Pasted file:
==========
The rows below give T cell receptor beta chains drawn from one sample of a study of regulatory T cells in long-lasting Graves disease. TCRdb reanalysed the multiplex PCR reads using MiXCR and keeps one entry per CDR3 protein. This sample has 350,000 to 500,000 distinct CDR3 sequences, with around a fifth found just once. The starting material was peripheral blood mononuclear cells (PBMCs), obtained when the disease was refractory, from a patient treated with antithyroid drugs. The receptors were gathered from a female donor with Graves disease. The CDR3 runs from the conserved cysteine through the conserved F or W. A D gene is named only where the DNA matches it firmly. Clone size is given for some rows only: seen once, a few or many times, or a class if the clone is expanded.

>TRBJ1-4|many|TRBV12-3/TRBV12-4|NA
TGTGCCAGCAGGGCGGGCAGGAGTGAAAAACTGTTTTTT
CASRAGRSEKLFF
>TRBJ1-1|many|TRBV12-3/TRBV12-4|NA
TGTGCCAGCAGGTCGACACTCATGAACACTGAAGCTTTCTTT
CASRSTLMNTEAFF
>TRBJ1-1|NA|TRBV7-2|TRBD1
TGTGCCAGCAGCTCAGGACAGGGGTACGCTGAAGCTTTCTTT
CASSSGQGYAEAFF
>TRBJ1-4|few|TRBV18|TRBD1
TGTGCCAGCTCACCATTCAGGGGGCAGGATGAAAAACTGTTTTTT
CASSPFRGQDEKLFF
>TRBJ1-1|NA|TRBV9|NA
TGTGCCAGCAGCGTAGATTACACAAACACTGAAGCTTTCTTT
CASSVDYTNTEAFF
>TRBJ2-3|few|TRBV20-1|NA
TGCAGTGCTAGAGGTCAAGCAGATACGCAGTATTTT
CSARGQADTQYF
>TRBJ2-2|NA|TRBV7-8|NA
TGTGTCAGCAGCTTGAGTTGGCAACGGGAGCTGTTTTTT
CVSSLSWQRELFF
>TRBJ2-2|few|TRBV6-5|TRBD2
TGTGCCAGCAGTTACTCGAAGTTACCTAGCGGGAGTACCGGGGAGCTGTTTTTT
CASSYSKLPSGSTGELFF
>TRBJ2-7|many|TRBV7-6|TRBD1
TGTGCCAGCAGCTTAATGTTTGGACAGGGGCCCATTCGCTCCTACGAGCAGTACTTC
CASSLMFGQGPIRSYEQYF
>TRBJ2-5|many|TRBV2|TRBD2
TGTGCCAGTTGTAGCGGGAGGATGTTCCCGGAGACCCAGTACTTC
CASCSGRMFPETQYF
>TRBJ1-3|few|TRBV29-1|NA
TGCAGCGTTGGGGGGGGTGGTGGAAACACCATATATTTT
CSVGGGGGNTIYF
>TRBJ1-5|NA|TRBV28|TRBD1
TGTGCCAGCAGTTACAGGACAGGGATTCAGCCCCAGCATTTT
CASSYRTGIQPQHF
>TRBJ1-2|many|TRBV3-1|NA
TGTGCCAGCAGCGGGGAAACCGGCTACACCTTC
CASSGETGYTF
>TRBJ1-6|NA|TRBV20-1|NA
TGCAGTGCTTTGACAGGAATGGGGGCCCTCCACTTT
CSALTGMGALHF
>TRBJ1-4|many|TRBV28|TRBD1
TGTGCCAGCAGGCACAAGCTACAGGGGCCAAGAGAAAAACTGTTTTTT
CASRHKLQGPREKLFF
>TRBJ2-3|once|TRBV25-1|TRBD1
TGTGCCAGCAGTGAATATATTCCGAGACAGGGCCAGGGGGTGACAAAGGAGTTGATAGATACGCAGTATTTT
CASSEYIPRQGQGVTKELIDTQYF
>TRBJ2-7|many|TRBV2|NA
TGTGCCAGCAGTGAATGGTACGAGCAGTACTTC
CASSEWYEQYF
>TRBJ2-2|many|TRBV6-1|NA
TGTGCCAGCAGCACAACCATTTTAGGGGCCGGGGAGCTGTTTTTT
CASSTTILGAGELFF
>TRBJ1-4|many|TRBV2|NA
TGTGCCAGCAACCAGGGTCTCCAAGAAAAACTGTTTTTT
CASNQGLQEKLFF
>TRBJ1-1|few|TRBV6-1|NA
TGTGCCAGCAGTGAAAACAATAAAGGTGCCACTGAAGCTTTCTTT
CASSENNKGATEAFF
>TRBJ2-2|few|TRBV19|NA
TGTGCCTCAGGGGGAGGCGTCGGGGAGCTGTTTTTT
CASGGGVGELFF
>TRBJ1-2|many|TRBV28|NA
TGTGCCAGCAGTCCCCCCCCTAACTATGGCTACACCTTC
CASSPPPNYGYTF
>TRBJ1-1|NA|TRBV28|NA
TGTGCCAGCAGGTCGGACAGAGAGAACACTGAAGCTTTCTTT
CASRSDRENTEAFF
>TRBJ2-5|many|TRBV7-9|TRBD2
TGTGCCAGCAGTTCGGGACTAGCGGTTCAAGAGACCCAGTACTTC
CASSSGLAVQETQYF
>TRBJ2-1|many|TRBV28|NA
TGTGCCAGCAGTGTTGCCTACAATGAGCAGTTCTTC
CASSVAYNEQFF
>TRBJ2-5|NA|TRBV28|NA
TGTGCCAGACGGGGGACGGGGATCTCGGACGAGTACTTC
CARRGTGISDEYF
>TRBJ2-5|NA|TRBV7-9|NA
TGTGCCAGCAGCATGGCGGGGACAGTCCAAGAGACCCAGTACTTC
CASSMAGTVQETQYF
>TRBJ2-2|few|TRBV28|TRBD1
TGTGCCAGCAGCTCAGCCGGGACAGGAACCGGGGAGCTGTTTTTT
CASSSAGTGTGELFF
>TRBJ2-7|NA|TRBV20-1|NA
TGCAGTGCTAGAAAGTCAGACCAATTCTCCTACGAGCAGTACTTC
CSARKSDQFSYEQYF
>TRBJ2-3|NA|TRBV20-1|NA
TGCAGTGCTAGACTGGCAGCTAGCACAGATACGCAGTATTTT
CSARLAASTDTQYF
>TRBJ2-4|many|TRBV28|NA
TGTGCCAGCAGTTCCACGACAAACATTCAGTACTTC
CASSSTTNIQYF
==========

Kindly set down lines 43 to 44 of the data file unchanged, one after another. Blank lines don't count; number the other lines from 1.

CSALTGMGALHF
>TRBJ1-4|many|TRBV28|TRBD1